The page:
Summing it up in a very straight forward way: if you are too resistant to change, foreign trade is not for you.

4. Responsibility  

I beg your pardon for my French in advance.

You're going to screw up. All you have to do is work so it can and will happen. Take responsibility when they do happen and don’t waste the time of others by justifying yourself or putting the blame on somebody else. Not only is it lack of communication, it is also childish.

Clean the mess you’ve made.

When it happens, admit it as soon as possible. If necessary, escalate it to your superior and preferably providing an immediate solution along with it to prevent others involved from seeing it on their own (and some moron use it to screw you over). This way, whoever is affected will be more prone to help resolve and will condemn you less for that.

"Mistakes are part of the learning process, though, learn from them! This is how we grow, but we can’t have progress only by making mistakes."

And once you have mastered the current job and the mistakes are sort of nonexistent, it's time to ask for new responsibilities.

5. Proactivity

This soft skill is imperative to become a proper leader, because the proactive makes it happen and their attitude inspires by example.

In foreign trade, a process on hold or on stand-by means loss and, if its anchor is a problem, it is a tempting invitation to procrastination. And I don’t mean the classic '' I'm going to have a coffee before I solve this '', but rather pushing it to the end of the to-do list, just to avoid facing it.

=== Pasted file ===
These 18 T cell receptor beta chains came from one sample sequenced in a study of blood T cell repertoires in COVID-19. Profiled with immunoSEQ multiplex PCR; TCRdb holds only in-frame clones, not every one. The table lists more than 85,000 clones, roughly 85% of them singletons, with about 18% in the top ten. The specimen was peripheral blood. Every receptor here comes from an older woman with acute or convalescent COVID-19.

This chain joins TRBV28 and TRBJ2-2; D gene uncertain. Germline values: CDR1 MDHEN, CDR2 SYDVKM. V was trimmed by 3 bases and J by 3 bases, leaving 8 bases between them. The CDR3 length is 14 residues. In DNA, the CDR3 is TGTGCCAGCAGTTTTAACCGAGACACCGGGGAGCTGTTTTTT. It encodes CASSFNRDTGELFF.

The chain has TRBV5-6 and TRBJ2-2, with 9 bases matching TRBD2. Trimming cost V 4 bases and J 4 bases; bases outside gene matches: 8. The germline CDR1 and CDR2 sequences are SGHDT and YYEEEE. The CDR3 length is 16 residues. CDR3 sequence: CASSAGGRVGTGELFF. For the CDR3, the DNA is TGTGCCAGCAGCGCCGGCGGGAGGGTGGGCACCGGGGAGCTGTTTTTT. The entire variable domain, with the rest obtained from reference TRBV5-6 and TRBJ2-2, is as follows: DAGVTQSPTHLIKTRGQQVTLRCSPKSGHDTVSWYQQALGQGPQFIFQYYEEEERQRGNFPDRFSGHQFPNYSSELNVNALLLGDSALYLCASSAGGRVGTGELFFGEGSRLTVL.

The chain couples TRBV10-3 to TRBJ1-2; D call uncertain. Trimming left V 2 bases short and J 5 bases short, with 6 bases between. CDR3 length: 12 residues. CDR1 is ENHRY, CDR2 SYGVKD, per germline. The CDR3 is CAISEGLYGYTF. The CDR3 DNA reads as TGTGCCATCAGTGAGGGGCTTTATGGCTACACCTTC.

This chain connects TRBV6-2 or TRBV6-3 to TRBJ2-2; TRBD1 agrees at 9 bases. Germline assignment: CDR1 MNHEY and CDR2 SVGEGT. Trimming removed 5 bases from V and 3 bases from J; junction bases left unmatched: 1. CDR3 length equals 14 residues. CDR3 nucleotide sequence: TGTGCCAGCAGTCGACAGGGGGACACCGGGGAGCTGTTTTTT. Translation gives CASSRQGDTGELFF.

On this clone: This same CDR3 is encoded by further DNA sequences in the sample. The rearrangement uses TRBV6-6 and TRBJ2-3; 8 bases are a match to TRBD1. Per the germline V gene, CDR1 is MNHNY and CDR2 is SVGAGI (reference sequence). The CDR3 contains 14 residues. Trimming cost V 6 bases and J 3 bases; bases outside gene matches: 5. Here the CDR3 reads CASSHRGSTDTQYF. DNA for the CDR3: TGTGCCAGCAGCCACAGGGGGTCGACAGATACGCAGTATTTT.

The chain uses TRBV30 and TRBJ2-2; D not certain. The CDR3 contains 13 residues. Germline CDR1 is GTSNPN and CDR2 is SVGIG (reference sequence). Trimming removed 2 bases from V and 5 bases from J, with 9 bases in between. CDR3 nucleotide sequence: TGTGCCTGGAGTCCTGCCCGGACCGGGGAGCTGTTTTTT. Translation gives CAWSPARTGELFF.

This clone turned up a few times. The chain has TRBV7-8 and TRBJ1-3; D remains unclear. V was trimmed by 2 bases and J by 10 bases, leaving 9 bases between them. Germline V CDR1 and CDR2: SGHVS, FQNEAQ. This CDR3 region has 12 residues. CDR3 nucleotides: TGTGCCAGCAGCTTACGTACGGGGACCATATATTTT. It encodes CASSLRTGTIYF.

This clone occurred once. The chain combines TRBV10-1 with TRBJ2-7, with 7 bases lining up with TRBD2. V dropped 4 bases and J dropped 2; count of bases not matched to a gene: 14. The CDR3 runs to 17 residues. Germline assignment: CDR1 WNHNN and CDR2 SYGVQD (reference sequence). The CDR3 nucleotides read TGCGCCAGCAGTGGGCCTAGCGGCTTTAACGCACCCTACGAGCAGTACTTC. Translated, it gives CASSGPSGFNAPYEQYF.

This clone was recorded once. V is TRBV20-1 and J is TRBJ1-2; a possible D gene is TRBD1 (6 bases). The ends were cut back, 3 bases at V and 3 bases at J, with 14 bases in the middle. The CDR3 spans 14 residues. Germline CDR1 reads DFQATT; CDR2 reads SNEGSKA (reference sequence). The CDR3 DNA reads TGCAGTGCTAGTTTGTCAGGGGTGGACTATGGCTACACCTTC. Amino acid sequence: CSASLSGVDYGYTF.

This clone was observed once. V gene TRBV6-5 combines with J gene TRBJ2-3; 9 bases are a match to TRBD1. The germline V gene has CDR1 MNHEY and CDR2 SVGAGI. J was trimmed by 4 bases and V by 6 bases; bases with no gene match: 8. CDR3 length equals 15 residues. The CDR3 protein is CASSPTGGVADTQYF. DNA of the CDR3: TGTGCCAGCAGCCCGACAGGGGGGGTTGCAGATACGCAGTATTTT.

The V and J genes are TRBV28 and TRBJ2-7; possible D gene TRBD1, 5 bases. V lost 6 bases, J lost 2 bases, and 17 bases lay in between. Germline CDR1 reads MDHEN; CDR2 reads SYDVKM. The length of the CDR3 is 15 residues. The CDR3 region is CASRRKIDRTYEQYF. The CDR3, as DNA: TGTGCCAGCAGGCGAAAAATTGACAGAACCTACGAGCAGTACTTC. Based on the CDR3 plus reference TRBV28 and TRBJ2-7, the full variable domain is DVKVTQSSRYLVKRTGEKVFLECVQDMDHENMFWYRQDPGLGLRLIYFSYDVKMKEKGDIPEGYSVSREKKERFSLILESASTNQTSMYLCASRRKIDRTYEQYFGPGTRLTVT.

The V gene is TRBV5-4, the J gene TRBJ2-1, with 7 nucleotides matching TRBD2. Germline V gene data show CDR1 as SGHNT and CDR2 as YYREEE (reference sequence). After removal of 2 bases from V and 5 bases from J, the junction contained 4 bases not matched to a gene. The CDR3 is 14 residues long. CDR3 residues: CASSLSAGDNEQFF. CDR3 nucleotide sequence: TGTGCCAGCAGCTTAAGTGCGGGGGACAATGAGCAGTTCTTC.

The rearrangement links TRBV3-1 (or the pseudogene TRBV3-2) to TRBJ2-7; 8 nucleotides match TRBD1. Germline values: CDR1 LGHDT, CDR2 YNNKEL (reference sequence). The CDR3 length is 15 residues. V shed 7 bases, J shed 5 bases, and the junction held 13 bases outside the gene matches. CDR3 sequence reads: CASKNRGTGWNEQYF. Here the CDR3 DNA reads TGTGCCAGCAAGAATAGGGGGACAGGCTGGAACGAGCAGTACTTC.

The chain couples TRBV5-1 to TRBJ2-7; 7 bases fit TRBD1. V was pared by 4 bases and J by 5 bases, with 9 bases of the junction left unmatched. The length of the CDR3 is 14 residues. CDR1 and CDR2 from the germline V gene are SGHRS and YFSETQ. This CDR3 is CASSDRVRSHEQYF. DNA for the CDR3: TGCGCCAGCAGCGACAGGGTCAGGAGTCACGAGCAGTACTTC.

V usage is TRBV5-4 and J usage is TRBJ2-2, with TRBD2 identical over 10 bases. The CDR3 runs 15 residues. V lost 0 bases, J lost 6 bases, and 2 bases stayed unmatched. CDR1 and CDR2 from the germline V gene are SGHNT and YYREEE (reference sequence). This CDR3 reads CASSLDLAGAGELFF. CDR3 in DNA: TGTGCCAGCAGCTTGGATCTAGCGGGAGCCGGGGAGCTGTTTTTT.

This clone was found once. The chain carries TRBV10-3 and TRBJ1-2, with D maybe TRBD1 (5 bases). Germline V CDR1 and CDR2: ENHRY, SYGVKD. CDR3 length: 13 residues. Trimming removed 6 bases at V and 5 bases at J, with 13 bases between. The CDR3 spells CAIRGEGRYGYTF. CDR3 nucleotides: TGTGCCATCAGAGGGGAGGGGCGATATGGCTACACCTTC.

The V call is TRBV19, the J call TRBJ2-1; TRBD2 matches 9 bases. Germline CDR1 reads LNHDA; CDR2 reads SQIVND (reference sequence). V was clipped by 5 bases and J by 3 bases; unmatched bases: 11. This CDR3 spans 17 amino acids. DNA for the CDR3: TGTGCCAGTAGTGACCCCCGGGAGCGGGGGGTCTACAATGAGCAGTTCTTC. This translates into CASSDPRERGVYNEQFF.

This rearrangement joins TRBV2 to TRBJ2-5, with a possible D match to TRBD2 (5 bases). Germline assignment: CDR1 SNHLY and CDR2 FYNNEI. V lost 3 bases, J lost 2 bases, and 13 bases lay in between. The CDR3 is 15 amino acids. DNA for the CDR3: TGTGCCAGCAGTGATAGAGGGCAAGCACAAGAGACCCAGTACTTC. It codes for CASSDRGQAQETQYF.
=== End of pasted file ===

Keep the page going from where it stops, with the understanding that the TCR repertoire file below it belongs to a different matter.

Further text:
You may not be the right person to solve it, but your proactiveness in reminding the issue to the team may be enough for someone to get moving.

And if the problem was caused by you, avoid the temptation to shelve it up and go back to the item above on responsibility. That’s right, sometimes we need two soft skills together to work it out best.

6. Teamwork

The one on the right looks like my Tommy.

Foreign trade operates through a giant teamwork, much larger than its industry counterparts, capable of involving people located in two, three or even more countries in a single operation.

If you are not from the field, I suggest you read the below: https://jonas-vieira.com/2018/05/07/quais-prestadores-de-servico-atuam-numa-importacao/

Of course, with so many people involved, it is very easy for an operation to get off track and these are the moments where teamwork is most necessary.

"Cause it's easy to say you can work as a team if you've never had a conflict with them before.”

As I mentioned in critical thinking, problems exist to be solved and should be the only concern until it is in fact solved, since it’s common in foreign trade the immature workers to be primarily concerned about pointing fingers rather than collaborating with the solution.

"Once settled, understand what happened, talk to those responsible, develop an action plan so that it doesn’t occur again and deal with the possible financial damage caused."

Simple, professional and free of vanities to move on.

And remember, a high-quality teamwork will make you stand out with your customers as well as other companies involved in the operations. As a result, your networking will provide you with more opportunities.


Do you need other skills? Undoubtedly, yes. Here I confined myself to my humble professional career. Certainly there are other skills that may even, depending on the sector, company and countless other factors, be more important than these presented.

Of course we fail to use the soft skills all the time which is normal. After all, we are simply humans. We need to develop them through habit, reflection and feedback. It isn’t easy, but the advantage is that it is a free learning and they will be remembered more than the Hard Skills.

How about you, reader?

Can you put these soft skills into practice? have you had a co-worker as I mentioned at the beginning of the text? Do you believe that others soft skills have been more important to you? Let's keep talking in the comments.

Written by Jonas Vieira